Cathie Wood and Walmart Aren’t Speaking the Same Deflation Language
The deflationistas have been working themselves into a tizzy since Walmart Inc. Chief Executive Officer Doug McMillon warned of a period of declining prices at the big-box retailer in the months to come. But as a purveyor of goods, McMillon is talking about something very different — and actually quite normal — from what Cathie Wood and other deflation alarmists seem to have in mind. In fact, a period of falling goods prices might be just what policymakers need to slay too-high inflation once and for all.
First, consider the context. Here’s what McMillon said in his quarterly conference call with analysts on Thursday:
In the US, we may be managing through a period of deflation in the months to come. And while that would put more unit pressure on us, we welcome it because it’s better for our customers.
As he later clarified, he was mostly talking about Walmart’s “general merchandise” — so non-grocery stuff — and that’s nothing entirely new.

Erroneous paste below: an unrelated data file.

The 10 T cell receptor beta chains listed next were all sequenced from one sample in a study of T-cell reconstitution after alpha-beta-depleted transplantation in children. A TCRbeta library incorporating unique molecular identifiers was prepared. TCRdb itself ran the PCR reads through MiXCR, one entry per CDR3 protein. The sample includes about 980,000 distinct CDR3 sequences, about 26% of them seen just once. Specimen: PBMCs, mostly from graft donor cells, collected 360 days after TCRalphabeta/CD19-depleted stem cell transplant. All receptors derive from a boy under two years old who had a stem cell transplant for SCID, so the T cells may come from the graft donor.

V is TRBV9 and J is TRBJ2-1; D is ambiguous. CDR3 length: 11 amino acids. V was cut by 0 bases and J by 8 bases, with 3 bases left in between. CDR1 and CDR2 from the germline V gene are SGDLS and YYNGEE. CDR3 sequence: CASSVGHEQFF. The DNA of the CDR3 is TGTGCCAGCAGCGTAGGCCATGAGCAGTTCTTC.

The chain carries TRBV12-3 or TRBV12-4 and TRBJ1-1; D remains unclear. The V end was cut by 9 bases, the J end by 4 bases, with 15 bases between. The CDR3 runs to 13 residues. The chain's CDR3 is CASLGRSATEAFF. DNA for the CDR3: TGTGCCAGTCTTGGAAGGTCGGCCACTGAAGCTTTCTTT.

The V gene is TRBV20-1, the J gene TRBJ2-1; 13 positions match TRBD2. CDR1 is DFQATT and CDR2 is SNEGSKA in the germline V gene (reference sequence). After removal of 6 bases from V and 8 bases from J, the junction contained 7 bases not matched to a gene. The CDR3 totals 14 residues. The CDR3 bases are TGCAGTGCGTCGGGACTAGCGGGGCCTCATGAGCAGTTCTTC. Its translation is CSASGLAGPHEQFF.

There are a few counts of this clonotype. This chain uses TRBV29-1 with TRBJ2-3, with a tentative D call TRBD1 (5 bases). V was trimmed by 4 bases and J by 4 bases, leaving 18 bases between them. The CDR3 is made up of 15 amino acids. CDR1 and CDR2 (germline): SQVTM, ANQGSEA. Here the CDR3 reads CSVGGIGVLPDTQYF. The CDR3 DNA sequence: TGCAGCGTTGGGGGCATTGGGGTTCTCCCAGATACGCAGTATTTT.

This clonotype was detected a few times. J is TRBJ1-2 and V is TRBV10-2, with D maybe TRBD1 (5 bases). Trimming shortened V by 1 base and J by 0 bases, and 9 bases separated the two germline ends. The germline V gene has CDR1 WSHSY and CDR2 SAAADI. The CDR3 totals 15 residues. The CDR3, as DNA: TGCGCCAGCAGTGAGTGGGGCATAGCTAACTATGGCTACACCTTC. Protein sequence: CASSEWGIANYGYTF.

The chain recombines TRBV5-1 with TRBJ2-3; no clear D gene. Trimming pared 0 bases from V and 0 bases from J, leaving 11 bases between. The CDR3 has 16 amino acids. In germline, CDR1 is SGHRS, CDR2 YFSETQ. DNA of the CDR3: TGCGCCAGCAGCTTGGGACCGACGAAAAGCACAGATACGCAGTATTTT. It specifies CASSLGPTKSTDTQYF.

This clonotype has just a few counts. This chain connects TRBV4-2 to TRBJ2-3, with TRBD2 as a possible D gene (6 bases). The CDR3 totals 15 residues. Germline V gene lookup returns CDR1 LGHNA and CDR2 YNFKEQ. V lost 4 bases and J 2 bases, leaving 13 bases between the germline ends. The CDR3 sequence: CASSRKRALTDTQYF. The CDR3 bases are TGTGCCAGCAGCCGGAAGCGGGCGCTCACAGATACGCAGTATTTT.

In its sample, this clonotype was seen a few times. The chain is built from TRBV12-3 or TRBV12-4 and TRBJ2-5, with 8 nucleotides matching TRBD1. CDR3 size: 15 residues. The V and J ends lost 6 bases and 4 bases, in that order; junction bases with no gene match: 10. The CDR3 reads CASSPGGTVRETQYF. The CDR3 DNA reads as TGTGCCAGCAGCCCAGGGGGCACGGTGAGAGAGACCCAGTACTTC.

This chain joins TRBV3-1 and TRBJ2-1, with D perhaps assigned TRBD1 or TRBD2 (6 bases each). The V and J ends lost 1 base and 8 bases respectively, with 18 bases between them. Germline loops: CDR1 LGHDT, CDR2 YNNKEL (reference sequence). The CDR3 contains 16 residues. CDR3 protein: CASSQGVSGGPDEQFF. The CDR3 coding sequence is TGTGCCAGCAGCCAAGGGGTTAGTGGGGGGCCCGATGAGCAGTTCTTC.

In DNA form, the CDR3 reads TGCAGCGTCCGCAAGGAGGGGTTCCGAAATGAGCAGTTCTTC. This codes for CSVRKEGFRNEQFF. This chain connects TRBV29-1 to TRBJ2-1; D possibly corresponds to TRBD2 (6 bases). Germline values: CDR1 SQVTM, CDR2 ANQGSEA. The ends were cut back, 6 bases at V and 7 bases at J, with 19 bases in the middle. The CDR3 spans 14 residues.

In the two decades before the Covid-19 pandemic, it was relatively normal for manufactured consumer products to decline in price or, similarly, for consumers to pay steady prices for ever-improving items (a sharper television, a more advanced mobile phone, etc.). Indeed, a quick search of Walmart’s earnings transcripts reveals plenty of instances of management discussing “deflation” in the past 20 years.
That stands to reason since Walmart is in some ways a proxy for the overall goods economy. From 2000-2019, core goods inflation measured by the consumer price index averaged 0%, and there were 118 months of year-over-year deflation. You might attribute that to a variety of factors, but globalization was the big one.